I lost my three-year-old daughter, Lineshya, and my husband in April this year outside my house. A bus driving on the wrong side of the road drove over her and my husband. To add insult to injury, the driver was freed on bail while I was being treated in hospital for shock. I later found out that he did not even have a proper licence. Every day, 20 children in India die due to road accidents. Yet, we have continued with the same, archaic laws, rules and regulations. The driver who killed my daughter and husband would have faced a few years in jail, after which he could be back on the road as a driver. There are currently no provisions for cancelling licences. The government has taken some progressive strides by drafting a new road transport and safety bill. However, it is facing opposition from states and industry due to cost and jurisdiction issues. The same industry that was allowed to manufacture unsafe vehicles and took advantage of the lack of regulations. I hope lobbies and factions will not be allowed to come in the way of the bill, which must be introduced and passed immediately.
— Jyoti Gupta
Sense of doubt
This refers to ‘The state did it’ by Warisha Farasat (IE, November 12). Indian Muslims are more confused about their future today than during the general elections. One reason is the continuing downfall of the secular parties. The pro-development image of PM Narendra Modi is still intact. From rickshaw-pullers to industrialists, everyone is looking towards him with great hope. After all the scams of the UPA, like their fellow Indians, Muslims also want to keep faith in the new government. Unfortunately, Modi has still not made any attempt to build confidence among Muslims. This lack of initiative has created a sense of doubt.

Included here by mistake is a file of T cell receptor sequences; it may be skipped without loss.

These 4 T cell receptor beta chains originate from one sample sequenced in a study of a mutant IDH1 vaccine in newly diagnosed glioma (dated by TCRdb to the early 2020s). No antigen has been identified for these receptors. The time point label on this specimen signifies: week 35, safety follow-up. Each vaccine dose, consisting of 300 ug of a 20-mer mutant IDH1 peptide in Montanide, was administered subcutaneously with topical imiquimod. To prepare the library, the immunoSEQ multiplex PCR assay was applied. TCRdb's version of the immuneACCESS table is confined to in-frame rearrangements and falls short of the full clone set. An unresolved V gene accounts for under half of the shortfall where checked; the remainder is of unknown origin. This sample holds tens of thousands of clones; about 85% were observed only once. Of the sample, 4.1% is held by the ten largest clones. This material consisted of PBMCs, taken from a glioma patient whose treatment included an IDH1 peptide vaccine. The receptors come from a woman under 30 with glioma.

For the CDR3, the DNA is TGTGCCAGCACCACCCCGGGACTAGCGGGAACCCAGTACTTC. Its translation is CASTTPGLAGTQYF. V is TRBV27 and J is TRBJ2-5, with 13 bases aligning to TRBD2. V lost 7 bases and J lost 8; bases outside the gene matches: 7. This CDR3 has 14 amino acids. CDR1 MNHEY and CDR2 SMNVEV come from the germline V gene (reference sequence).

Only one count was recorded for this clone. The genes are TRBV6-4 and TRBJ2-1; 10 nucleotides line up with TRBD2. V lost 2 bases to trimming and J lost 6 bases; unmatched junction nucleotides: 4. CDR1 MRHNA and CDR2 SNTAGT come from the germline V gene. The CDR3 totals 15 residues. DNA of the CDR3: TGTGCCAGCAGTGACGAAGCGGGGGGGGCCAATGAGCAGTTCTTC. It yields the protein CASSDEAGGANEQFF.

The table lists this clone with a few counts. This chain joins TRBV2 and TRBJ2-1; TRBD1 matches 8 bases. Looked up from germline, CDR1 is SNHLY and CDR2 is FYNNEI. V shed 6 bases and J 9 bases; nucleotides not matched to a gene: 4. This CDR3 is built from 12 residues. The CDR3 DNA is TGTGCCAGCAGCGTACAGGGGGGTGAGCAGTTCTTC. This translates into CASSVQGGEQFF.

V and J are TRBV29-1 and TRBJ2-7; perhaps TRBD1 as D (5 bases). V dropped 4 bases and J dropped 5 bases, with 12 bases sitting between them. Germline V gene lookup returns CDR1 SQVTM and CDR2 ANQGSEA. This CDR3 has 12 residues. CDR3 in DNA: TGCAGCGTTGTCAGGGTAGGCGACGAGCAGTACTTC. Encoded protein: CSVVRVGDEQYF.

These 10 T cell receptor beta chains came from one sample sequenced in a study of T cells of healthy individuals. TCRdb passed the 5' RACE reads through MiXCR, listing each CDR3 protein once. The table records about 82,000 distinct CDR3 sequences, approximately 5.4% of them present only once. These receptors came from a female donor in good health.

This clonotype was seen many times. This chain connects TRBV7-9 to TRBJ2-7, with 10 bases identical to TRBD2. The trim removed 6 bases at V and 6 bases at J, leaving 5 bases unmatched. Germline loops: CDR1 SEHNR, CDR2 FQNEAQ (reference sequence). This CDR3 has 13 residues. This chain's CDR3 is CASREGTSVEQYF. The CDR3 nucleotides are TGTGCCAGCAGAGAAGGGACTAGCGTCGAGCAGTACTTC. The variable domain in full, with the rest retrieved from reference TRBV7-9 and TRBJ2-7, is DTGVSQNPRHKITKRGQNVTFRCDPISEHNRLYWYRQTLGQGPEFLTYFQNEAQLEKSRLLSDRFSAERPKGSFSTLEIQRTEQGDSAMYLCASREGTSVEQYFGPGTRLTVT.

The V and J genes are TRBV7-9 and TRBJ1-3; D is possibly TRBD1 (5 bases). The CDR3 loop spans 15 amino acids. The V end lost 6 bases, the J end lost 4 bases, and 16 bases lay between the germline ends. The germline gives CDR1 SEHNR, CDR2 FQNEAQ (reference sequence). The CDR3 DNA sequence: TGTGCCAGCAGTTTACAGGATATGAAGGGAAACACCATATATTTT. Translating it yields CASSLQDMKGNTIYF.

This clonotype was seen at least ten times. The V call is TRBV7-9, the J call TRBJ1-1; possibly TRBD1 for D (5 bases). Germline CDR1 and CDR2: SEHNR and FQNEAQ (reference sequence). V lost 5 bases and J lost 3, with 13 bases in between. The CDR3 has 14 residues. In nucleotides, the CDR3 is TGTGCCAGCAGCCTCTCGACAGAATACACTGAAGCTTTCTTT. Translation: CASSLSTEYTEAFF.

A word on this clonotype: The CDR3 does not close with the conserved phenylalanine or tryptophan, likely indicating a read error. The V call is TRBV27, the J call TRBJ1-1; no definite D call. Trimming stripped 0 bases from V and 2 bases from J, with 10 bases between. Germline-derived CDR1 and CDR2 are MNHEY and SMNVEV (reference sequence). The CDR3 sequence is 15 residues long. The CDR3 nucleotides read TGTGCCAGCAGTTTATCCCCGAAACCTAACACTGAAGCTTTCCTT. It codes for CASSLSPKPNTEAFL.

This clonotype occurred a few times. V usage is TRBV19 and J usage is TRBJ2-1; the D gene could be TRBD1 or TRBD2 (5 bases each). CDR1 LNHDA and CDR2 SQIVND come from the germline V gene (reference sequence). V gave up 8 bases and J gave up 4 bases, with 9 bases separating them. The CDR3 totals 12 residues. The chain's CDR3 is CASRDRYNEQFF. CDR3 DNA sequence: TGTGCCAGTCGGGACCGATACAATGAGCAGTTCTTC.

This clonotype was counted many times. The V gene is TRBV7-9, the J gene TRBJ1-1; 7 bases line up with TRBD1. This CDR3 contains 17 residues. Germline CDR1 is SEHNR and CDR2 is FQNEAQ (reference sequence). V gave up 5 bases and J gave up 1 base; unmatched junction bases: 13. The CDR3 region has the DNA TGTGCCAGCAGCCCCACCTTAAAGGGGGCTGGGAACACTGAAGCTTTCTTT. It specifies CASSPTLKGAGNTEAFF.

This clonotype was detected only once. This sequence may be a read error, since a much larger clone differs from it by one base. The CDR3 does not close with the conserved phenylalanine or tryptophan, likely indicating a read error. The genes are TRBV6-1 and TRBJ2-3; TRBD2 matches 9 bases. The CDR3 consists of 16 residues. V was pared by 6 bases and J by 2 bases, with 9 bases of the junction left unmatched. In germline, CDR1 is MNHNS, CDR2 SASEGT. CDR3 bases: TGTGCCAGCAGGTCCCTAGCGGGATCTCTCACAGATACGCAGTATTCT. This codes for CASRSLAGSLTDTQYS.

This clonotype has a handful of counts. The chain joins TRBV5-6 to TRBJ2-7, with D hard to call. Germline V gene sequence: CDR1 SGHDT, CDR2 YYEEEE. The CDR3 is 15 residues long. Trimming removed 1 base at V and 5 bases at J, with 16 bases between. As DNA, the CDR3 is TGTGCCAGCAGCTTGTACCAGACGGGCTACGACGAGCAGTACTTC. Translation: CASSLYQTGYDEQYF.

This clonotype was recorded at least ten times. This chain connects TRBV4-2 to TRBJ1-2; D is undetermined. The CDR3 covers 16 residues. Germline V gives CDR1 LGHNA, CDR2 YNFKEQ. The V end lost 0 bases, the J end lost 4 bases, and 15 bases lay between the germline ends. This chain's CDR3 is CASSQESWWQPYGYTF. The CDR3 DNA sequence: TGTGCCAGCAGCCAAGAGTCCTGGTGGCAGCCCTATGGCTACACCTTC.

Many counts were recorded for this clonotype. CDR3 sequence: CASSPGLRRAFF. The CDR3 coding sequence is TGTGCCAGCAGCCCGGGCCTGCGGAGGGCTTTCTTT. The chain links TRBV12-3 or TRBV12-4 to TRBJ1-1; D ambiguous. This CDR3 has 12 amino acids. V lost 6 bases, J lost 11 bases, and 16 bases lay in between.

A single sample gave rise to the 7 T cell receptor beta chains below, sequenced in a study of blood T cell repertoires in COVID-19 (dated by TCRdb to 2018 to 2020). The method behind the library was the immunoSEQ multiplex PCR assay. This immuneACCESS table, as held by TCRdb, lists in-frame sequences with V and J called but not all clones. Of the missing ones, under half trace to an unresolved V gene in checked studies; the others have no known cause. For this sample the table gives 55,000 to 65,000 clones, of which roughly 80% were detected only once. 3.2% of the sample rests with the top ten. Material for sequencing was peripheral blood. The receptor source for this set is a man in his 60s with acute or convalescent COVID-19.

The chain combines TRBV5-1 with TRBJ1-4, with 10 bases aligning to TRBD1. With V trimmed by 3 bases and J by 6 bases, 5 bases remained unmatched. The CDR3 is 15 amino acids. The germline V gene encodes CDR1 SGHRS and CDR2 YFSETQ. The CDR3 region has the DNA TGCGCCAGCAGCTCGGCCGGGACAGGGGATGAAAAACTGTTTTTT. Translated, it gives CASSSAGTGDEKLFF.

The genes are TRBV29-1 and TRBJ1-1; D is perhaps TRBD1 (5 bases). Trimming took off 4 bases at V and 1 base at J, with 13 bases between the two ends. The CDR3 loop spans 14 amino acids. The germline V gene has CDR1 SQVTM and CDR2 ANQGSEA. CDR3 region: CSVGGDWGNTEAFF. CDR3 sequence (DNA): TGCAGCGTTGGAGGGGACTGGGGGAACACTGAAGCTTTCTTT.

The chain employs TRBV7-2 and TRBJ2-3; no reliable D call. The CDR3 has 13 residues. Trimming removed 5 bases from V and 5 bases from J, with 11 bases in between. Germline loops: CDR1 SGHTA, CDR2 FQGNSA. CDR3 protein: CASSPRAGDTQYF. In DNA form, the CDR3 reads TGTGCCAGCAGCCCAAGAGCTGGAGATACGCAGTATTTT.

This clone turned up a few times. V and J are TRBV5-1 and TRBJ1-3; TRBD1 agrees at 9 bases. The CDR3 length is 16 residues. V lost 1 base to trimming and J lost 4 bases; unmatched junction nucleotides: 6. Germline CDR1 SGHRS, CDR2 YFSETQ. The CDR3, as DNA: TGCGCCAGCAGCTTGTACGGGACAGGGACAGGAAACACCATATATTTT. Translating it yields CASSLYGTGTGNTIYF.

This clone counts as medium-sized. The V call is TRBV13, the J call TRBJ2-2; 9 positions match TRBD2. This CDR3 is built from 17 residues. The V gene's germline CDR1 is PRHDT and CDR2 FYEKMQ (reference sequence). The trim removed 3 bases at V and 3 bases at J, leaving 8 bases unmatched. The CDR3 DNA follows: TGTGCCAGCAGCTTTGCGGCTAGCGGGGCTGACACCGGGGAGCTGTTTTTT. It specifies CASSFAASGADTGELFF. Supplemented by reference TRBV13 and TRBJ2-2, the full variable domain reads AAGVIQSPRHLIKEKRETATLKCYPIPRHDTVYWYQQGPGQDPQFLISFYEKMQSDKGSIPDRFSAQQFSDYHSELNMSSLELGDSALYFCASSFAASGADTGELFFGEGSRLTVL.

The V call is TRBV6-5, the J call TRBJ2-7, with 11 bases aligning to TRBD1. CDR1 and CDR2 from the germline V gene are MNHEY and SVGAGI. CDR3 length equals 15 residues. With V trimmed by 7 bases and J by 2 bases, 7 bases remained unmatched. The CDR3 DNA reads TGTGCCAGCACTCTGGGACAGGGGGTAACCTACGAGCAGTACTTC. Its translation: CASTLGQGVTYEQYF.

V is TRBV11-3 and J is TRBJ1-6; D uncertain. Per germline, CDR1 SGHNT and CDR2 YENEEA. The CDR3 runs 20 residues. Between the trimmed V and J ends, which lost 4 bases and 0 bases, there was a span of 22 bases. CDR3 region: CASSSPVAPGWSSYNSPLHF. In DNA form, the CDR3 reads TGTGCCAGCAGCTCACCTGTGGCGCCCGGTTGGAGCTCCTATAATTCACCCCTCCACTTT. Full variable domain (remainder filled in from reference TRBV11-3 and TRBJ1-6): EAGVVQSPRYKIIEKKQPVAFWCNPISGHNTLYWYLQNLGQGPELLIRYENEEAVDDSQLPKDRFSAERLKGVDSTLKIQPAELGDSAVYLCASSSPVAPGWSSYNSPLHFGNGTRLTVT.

— Arfat Quadri
Nehru on board
Nehru took passage on board INS Delhi to Indonesia in 1954 and wrote in the ship’s visitors book: “As I gaze at the receding coastline of India and think back centuries ago to the times when India was invaded from the north but never enslaved, and how when the Englishmen came from the sea, they made us into a colony. Sea power is central to the survival of India as a free nation.”
— Mukund B. Kunte
This refers to ‘Plan gone wrong’ (IE, November 13). The government’s family planning programme can easily be made more effective and safe. Rather than sterilisation “camps”, it would be preferable to open permanent medical centres in each district. Part of the reason for the tragedy was because the administration was trying to conduct as many tubectomies as possible in the one-off camp.
— Ravi Dutt Sharma